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Simon Critchley Examines Friedrich Nietzsche
Simon Critchly is Professor and Chair of Philosophy at the New School for Social Research in New York. He is the author of many books,including On Heidegger's Being and Time and Infinitely Demanding: Ethics of Commitment, Politics of Resistance. The Book of Dead Philosophers was written on a hill overlooking Los Angeles, where he was a scholar at the Getty Research Institute. He lives in Brooklyn.
Critchley: Yeah. Nietzsche describes a mad man who runs into a public square shouting, God is dead. God is dead and the people didn’t believe him, and he’s laughed at, and he leaves. He came too soon. He says, he came, I came too soon. But the thought here is deeper, more interesting. It’s not that the Nietzsche said, God is dead. Something you can find on _____ worlds, the world over is that God is dead, we have killed him, and what Nietzsche means by that I think is that the outcome of history is the death of God. We no longer need or we no longer can believe in those sorts of assurances which theology gave us through let’s say, let’s say through the development of science and technology. We’ve got ourselves to a position where God is an accessory that we can do without. So, it’s not that Nietzsche was celebrating the death of God. He thinks that God is a pretty bad idea. He makes us cringing, cowardly, submissive creatures but it doesn’t mean the opposite is something to be celebrated. We shouldn’t just celebrate our, you know, that would lead to sort of annihilism. What Nietzsche thought is that, you know, human history is led to a point where we are, we find the idea of God incredible. We can no longer believe it and at that point he says, there’s a risk of us throwing up our hands, and saying, well, nothing means anything. That’s what Nietzsche calls annihilism. Nietzsche’s thought is not annihilistic. This is a key thing. Nietzsche is trying to think, a counter movement to annihilism and this is what he calls a re-evaluation of values, or an overcoming of annihilism. It’s what Nietzsche wants us to do. Nietzsche is, you know, Nietzsche wants us to reject our usual ways of thinking morally in terms of a new way of conceding of value that would be in terms of life ultimately, the affirmation of life, something like that.
The philosopher takes a look at Nietzsche’s approach to life and death.
Educators and administrators must build new supports for faculty and student success in a world where the classroom might become virtual in the blink of an eye.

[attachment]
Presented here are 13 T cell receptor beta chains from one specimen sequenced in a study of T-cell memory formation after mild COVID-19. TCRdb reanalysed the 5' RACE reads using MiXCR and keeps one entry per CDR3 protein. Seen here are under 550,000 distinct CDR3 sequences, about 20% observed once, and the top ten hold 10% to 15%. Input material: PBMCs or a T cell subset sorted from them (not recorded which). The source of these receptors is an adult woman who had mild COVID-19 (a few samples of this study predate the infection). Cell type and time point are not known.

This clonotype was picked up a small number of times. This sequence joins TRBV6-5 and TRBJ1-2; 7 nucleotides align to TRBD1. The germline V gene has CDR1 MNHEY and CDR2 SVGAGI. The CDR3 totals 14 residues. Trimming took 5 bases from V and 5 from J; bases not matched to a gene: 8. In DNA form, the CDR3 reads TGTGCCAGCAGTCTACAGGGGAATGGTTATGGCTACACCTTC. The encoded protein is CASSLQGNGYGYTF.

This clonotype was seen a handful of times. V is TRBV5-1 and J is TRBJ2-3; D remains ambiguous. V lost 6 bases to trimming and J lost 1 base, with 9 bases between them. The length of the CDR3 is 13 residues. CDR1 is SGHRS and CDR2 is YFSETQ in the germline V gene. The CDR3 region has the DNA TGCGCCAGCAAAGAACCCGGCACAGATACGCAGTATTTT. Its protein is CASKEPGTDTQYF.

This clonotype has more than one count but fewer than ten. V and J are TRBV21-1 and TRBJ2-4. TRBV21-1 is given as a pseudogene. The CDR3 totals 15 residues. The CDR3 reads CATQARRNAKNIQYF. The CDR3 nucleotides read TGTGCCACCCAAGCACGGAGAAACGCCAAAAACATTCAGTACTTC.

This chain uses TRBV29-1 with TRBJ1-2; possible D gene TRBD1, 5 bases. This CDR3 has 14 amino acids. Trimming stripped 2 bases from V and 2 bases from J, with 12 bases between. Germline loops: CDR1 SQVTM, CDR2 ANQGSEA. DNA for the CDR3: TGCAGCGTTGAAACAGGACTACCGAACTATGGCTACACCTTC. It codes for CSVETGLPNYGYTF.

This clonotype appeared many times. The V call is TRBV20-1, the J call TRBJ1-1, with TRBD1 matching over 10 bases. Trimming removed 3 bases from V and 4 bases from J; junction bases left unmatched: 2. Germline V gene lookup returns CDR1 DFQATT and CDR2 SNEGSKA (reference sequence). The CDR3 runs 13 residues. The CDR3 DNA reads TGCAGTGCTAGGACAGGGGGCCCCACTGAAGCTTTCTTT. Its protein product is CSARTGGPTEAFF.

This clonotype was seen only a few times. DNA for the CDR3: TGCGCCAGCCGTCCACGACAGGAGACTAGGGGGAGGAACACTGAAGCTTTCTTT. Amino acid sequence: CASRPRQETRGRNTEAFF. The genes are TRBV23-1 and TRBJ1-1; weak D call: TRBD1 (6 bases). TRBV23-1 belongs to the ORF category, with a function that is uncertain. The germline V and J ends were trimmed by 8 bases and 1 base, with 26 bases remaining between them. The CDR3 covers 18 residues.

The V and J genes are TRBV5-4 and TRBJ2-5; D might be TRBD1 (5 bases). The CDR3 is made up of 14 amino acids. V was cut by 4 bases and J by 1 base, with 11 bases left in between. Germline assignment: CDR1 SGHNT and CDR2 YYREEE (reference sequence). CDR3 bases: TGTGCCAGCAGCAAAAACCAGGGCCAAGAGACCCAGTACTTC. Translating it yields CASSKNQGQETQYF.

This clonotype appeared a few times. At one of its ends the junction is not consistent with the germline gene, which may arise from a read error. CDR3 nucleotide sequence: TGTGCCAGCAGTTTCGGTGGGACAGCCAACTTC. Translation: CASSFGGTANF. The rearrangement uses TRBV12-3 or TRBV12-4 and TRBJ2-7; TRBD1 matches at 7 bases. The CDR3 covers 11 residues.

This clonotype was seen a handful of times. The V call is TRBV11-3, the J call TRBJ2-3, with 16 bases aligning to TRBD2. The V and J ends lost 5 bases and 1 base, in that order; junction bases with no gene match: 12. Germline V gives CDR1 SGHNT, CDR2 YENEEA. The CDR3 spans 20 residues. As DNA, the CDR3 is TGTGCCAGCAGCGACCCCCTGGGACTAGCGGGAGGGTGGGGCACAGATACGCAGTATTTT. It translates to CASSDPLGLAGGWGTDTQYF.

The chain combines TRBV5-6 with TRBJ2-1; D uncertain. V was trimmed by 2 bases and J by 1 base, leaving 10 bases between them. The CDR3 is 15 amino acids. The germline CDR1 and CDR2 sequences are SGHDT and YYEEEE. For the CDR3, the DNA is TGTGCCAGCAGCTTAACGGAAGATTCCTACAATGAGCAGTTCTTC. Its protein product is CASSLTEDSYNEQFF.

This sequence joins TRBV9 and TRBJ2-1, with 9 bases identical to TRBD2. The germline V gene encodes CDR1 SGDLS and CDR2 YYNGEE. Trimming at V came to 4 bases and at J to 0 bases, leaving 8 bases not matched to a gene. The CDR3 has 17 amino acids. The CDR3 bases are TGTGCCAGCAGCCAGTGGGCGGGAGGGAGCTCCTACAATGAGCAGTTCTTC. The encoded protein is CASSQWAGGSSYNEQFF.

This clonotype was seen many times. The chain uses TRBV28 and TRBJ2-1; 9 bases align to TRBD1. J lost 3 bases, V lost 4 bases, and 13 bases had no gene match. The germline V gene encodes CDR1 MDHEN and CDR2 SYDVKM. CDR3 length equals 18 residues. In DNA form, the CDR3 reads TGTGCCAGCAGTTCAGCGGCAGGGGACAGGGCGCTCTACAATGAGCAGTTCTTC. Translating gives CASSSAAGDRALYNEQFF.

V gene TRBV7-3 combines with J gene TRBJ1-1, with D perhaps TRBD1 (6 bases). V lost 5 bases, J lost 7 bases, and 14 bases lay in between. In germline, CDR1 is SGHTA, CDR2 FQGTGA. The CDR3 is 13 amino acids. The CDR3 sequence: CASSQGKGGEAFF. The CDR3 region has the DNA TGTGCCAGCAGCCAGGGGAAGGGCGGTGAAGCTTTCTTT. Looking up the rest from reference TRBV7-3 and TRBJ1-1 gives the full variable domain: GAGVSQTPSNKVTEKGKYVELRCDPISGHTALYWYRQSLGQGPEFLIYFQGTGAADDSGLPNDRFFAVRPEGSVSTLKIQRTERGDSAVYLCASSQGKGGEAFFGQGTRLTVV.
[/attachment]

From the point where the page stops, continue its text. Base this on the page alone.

- If you or someone you know is attending school remotely, you are more than likely learning through emergency remote instruction, which is not the same as online learning, write Rich DeMillo and Steve Harmon.
- Education institutions must properly define and understand the difference between a course that is designed from inception to be taught in an online format and a course that has been rapidly converted to be offered to remote students.
- In a future involving more online instruction than any of us ever imagined, it will be crucial to meticulously design factors like learner navigation, interactive recordings, feedback loops, exams and office hours in order to maximize learning potential within the virtual environment.
Placing science and religion at opposite ends of the belief spectrum is to ignore their unique purposes.
- Science and religion (fact versus faith) are often seen as two incongruous groups. When you consider the purpose of each and the questions that they seek to answer, the comparison becomes less black and white.
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Studying voice recordings of infected but asymptomatic people reveals potential indicators of Covid-19.
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- The moon is one of Jupiter's 79.
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A study finds people are more influenced by what the other party says than their own. What gives?
- A new study has found evidence suggesting that conservative climate skepticism is driven by reactions to liberal support for science.
- This was determined both by comparing polling data to records of cues given by leaders, and through a survey.
- The findings could lead to new methods of influencing public opinion.